Analyzing SC social media after Hurricane Isaias

Artificial intelligence-powered software at the University of South Carolina's Social Media Insights Lab analyzed how people have been responding to both.

Columbia, S.C. (WOLO) — Following Hurricane Isaias, South Carolinians are now dealing with both hurricane season and the COVID-19 pandemic. Artificial intelligence-powered software at the University of South Carolina’s Social Media Insights Lab analyzed how people have been responding to both.

It’s not something many people are used to; hurricane season during a pandemic.

“One thing that we did see, were okay well now in Florida, testing centers are going to be closed. How is that going to affect things?” said Kait Parker, Manager and Analyst with the Social Media Insights Lab at UofSC College of Information & Communications.

According to the lab’s findings, people did have some concerns over a potential mandatory evacuation.

“How will COVID-19 affect those evacuation orders that we’ve seen pretty much consistently in the last three to four years in hurricane season?” said Parker.

People in the storm’s path also shared pictures, both before and after it hit.

“Sometimes people might use the hashtag of the storm, but one thing that I would say we found out pretty quickly, there’s a lot of variations of spellings of Isaias. So we wanted to be sure we were capturing all of those,” said Parker.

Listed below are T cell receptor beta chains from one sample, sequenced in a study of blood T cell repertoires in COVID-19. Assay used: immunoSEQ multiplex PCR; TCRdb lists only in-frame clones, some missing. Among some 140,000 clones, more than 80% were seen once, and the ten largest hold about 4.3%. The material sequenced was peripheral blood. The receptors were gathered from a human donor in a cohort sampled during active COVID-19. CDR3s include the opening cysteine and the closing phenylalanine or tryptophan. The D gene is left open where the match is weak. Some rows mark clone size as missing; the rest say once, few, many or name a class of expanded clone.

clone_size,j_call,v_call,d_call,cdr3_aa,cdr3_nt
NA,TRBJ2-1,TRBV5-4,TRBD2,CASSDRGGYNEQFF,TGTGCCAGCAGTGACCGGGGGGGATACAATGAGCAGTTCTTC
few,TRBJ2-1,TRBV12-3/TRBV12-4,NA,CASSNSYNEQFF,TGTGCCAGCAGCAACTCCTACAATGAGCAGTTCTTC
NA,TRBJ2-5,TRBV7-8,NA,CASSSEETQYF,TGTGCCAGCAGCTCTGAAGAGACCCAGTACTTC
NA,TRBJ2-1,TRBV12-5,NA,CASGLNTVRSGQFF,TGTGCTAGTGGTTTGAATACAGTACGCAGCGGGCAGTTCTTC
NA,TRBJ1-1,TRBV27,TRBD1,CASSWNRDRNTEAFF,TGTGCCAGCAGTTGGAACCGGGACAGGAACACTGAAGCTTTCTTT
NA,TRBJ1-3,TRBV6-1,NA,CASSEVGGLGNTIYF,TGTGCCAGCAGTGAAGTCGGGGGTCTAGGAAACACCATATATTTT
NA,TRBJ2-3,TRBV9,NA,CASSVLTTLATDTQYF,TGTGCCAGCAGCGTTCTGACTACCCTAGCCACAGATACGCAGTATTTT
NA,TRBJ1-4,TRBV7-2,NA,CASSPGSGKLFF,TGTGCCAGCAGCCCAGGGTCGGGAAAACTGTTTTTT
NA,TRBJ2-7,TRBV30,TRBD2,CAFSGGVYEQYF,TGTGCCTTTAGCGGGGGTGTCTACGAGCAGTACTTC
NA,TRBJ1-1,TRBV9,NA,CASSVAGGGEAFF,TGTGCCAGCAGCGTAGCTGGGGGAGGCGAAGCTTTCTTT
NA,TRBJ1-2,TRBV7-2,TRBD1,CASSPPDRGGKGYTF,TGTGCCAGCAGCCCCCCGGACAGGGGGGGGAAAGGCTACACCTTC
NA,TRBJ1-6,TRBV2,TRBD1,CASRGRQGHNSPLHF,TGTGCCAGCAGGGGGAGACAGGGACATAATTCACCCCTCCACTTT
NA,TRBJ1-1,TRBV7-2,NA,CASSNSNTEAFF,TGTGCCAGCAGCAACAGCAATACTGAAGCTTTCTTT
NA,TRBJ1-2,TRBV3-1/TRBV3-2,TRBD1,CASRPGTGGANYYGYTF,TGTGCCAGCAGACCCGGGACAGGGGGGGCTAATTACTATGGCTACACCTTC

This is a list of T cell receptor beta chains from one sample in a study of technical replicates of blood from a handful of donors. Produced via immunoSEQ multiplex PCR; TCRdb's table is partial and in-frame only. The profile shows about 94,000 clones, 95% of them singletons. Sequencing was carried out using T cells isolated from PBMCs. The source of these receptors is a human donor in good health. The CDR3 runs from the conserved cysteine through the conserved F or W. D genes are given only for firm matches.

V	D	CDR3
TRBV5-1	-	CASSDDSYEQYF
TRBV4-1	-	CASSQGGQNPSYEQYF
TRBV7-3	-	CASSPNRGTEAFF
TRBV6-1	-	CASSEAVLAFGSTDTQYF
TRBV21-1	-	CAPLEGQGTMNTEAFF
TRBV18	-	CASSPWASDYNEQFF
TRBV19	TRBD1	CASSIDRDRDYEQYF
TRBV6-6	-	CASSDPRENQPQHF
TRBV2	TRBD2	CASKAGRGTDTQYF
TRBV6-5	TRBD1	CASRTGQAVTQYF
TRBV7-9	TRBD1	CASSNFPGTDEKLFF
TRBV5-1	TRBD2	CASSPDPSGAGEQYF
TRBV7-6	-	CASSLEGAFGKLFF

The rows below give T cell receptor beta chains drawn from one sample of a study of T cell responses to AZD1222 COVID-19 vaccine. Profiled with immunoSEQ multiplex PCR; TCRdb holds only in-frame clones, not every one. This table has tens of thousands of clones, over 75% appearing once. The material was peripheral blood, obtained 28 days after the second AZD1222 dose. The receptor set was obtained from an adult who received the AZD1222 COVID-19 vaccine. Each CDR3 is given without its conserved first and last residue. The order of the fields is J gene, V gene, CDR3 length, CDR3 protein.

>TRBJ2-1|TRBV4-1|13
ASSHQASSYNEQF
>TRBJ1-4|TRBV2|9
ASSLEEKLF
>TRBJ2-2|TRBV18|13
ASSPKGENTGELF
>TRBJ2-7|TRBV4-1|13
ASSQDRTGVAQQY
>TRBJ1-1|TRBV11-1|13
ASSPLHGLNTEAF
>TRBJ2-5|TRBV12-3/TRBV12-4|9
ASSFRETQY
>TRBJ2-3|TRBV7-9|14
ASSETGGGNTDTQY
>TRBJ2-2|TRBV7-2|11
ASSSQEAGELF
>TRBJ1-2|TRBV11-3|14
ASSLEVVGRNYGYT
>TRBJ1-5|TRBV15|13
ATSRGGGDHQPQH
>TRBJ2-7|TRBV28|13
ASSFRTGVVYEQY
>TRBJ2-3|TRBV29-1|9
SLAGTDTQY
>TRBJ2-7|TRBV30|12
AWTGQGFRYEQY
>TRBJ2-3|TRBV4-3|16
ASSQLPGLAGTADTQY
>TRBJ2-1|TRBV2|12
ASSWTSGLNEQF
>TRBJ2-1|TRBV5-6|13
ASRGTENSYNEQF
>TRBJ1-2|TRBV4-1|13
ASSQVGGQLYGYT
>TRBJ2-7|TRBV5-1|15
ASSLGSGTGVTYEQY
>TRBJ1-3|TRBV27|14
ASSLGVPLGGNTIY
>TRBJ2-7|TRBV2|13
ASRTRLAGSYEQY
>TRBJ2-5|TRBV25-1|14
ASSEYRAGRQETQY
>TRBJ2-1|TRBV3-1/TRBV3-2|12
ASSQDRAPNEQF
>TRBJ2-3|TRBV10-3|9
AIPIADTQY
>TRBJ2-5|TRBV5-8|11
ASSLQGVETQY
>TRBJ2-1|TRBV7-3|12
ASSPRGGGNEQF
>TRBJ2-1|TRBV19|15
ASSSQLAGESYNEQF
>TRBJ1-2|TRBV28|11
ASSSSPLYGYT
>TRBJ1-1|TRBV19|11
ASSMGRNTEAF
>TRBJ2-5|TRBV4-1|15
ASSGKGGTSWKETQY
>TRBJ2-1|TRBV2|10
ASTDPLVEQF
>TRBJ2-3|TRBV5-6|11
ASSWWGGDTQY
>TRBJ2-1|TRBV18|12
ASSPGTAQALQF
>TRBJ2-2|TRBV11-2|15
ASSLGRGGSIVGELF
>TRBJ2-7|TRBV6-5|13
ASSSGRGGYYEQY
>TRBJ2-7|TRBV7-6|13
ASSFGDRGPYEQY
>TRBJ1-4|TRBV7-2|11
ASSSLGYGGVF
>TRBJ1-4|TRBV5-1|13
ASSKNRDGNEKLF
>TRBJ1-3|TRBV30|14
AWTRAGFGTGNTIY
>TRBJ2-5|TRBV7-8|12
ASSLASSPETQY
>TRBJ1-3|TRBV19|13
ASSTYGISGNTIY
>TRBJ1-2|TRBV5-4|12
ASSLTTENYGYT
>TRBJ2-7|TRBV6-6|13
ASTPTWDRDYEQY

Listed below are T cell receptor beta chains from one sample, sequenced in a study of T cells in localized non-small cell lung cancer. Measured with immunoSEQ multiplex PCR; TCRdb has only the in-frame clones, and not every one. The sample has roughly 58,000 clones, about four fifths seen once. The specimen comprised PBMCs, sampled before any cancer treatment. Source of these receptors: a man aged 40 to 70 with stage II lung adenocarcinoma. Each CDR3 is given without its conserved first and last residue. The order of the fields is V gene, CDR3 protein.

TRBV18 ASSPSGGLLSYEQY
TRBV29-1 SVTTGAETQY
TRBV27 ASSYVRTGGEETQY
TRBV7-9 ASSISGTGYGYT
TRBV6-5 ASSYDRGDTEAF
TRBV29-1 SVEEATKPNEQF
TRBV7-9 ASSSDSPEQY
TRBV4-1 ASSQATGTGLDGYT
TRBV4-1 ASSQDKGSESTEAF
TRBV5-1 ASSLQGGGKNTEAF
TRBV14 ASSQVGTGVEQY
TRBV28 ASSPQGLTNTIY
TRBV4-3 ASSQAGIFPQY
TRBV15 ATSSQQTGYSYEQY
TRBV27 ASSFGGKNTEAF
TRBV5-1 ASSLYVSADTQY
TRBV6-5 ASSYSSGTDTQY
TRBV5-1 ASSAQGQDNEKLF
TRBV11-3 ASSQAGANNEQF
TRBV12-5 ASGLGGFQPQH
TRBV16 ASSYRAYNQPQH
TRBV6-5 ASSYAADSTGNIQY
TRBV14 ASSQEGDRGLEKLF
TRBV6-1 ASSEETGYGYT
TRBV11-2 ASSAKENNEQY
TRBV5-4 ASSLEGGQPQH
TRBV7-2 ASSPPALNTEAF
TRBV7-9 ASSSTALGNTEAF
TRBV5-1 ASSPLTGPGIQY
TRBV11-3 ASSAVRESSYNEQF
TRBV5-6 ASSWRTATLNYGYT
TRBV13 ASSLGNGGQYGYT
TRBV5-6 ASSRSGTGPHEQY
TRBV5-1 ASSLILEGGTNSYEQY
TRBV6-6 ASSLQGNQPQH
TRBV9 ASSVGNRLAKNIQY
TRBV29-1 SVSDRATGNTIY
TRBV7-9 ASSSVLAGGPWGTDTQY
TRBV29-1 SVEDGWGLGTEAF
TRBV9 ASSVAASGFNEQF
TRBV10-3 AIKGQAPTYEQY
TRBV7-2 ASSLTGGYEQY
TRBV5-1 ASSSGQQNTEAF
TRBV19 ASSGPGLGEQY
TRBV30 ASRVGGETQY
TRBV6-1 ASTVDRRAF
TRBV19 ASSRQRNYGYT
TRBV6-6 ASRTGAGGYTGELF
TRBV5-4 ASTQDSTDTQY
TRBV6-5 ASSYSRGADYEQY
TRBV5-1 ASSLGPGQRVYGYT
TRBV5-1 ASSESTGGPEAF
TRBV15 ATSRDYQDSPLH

People on social media also stuck to facts and news sources, rather than opinions.

“Over 70% were neutral, they didn’t really express an opinion. And that is also a good thing, because that means people are sharing news sources. They’re not sharing opinions related to the storm, and really in a situation like this we want people to be sharing the news,” said Parker.

Parker added that people also reacted emotionally on social media with fear and then joy.

“The first was fear, people being afraid of certain elements of the storm. And that can apply to a lot of different things. But then when it was not truly the storm we that we originally thought it was maybe going to be, well a lot of people sharing joy. Sharing messages of positivity like ‘calm after the storm, all safe here after Isaias,’” said Parker.

Being conscious of what’s happening on social media can help you stay informed next time there’s a hurricane.

“We want people to be plugged in and be aware of what’s happening in a potentially hazardous situation,” said Parker.

Categories: Local News, News, State